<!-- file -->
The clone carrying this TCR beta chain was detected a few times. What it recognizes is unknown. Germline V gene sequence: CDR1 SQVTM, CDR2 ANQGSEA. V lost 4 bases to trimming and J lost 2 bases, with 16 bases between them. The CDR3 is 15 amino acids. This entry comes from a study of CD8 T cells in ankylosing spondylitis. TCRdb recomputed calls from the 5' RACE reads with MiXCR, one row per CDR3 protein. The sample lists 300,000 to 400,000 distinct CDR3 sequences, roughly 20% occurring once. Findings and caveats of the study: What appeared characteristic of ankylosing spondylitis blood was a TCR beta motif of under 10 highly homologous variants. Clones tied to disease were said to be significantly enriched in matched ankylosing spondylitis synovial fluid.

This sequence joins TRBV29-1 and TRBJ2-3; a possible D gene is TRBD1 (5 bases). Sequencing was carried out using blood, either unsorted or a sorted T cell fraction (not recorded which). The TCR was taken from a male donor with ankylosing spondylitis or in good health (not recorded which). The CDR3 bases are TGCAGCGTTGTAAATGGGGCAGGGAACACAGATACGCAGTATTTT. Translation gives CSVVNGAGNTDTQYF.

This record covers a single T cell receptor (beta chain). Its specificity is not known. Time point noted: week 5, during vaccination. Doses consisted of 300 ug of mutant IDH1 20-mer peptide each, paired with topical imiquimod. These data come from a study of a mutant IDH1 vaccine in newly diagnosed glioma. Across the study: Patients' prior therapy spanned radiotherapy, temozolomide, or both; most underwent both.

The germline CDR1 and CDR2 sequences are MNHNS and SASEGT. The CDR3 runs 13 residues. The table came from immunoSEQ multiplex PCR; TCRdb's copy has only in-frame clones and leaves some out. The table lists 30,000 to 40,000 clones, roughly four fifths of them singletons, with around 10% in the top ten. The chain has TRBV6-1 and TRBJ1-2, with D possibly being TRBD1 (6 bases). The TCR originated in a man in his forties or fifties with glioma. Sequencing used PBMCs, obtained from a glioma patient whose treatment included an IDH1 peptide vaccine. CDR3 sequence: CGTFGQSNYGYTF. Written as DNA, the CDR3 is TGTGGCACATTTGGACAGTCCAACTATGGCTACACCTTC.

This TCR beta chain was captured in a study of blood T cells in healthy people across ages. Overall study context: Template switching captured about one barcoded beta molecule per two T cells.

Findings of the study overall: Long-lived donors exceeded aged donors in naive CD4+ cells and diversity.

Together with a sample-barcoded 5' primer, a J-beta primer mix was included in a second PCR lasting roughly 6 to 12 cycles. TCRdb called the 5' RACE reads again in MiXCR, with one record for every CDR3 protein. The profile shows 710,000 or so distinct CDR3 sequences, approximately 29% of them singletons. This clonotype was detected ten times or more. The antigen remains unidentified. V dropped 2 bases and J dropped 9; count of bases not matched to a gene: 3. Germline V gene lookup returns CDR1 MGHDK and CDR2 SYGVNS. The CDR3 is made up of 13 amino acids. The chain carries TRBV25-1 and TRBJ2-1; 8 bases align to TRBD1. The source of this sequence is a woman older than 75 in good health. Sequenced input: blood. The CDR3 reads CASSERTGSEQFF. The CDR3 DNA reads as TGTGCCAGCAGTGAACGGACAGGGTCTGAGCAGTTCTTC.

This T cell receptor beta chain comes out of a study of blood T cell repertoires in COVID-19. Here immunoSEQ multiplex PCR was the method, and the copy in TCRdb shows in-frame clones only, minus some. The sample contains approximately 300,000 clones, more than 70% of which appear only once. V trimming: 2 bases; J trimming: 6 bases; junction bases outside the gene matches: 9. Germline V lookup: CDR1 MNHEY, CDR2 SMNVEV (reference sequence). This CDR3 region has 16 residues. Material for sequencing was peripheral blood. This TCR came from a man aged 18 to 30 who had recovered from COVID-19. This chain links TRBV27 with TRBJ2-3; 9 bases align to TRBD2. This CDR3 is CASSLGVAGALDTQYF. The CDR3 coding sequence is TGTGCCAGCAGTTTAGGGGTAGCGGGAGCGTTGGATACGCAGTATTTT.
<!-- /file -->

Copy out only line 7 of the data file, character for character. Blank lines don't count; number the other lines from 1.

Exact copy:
Together with a sample-barcoded 5' primer, a J-beta primer mix was included in a second PCR lasting roughly 6 to 12 cycles. TCRdb called the 5' RACE reads again in MiXCR, with one record for every CDR3 protein. The profile shows 710,000 or so distinct CDR3 sequences, approximately 29% of them singletons. This clonotype was detected ten times or more. The antigen remains unidentified. V dropped 2 bases and J dropped 9; count of bases not matched to a gene: 3. Germline V gene lookup returns CDR1 MGHDK and CDR2 SYGVNS. The CDR3 is made up of 13 amino acids. The chain carries TRBV25-1 and TRBJ2-1; 8 bases align to TRBD1. The source of this sequence is a woman older than 75 in good health. Sequenced input: blood. The CDR3 reads CASSERTGSEQFF. The CDR3 DNA reads as TGTGCCAGCAGTGAACGGACAGGGTCTGAGCAGTTCTTC.